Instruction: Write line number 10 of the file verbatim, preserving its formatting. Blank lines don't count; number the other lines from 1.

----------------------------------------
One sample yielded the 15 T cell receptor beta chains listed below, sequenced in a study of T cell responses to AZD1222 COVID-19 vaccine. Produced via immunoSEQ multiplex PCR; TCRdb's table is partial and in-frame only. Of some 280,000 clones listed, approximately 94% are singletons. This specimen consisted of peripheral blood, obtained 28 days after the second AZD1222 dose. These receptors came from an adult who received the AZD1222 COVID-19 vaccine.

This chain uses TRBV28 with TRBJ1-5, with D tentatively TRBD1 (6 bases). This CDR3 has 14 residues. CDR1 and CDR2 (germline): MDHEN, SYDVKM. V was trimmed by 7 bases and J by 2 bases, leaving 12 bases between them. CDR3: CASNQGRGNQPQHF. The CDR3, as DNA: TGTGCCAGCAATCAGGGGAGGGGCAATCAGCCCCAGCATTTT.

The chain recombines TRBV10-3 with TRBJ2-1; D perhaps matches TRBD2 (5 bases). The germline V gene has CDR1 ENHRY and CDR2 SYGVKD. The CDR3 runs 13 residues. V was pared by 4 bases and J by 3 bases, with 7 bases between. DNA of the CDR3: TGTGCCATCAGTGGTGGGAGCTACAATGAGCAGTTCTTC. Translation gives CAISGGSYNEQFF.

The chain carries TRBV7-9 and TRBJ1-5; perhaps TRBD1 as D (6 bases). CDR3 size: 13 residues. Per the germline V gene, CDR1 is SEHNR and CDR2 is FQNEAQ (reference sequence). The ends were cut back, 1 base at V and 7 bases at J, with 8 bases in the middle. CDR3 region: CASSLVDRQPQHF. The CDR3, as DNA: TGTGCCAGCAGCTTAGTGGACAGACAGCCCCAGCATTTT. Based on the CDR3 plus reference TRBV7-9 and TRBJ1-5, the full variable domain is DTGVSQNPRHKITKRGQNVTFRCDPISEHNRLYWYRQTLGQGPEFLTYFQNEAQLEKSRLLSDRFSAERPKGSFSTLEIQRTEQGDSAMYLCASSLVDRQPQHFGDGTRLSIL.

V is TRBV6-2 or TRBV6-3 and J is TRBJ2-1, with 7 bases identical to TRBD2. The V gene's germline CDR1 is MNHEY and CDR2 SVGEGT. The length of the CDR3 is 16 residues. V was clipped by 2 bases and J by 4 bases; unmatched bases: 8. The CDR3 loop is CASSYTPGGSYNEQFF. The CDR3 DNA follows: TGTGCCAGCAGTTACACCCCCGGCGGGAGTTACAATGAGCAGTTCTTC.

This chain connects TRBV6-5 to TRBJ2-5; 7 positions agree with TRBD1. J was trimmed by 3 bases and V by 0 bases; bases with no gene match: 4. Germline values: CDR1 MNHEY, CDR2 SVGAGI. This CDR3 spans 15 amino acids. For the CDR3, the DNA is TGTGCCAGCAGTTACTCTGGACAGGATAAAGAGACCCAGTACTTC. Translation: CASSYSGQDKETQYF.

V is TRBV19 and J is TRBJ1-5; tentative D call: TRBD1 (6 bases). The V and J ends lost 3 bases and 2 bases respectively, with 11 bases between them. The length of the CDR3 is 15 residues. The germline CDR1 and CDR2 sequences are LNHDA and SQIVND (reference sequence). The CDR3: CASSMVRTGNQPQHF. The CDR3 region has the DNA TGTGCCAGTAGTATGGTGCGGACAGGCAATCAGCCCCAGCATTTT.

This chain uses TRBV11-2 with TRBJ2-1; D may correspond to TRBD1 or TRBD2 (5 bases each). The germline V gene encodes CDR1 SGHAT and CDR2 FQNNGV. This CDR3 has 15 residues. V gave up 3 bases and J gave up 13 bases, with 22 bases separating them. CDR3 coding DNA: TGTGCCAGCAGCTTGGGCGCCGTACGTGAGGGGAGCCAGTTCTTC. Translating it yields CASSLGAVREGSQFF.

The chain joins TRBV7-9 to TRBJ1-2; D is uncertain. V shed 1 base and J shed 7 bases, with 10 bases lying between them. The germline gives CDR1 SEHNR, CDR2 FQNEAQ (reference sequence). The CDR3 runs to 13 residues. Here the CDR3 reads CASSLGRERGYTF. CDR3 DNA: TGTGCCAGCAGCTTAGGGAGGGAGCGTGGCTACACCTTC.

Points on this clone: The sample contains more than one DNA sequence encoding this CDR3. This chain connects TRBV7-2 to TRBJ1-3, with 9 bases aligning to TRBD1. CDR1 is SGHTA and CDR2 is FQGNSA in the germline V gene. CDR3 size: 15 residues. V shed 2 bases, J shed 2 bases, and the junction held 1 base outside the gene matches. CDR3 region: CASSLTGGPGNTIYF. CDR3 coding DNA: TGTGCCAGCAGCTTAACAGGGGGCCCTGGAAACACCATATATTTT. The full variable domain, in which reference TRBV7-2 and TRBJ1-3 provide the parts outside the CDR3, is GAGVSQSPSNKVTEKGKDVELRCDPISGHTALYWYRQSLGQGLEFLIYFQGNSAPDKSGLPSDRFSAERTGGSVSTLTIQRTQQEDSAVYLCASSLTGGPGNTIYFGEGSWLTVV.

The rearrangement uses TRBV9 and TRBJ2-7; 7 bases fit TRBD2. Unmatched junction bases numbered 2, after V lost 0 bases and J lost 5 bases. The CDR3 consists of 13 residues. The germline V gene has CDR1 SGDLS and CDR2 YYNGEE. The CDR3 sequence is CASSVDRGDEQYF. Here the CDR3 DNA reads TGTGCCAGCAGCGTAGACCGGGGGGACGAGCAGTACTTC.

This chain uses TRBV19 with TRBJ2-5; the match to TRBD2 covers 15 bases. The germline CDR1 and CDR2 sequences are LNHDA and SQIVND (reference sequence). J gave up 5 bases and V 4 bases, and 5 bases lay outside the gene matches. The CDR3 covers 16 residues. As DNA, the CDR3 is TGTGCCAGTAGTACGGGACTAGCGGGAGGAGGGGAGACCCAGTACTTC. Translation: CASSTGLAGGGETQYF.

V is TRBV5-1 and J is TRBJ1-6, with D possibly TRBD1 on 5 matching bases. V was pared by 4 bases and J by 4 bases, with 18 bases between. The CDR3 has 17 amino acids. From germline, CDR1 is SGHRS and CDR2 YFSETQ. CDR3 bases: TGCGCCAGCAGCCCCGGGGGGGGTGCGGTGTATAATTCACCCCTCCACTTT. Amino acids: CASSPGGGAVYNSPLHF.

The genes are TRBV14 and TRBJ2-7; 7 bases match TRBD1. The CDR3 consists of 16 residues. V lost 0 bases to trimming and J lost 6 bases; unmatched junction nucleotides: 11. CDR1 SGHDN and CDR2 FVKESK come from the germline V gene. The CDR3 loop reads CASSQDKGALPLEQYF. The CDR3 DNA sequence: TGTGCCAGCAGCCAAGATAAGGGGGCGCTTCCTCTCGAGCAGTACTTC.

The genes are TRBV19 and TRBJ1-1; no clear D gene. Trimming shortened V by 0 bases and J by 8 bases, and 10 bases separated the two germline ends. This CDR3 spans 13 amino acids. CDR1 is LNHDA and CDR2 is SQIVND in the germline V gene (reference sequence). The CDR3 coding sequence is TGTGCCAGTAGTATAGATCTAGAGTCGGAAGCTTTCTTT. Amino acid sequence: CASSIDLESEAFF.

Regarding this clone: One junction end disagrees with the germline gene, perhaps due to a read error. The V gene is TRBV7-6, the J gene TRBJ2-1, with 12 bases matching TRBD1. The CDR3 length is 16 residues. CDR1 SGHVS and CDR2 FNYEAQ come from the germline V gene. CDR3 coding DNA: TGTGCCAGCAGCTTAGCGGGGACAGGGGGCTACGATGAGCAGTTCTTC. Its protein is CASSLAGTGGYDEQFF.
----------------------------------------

Points on this clone: The sample contains more than one DNA sequence encoding this CDR3. This chain connects TRBV7-2 to TRBJ1-3, with 9 bases aligning to TRBD1. CDR1 is SGHTA and CDR2 is FQGNSA in the germline V gene. CDR3 size: 15 residues. V shed 2 bases, J shed 2 bases, and the junction held 1 base outside the gene matches. CDR3 region: CASSLTGGPGNTIYF. CDR3 coding DNA: TGTGCCAGCAGCTTAACAGGGGGCCCTGGAAACACCATATATTTT. The full variable domain, in which reference TRBV7-2 and TRBJ1-3 provide the parts outside the CDR3, is GAGVSQSPSNKVTEKGKDVELRCDPISGHTALYWYRQSLGQGLEFLIYFQGNSAPDKSGLPSDRFSAERTGGSVSTLTIQRTQQEDSAVYLCASSLTGGPGNTIYFGEGSWLTVV.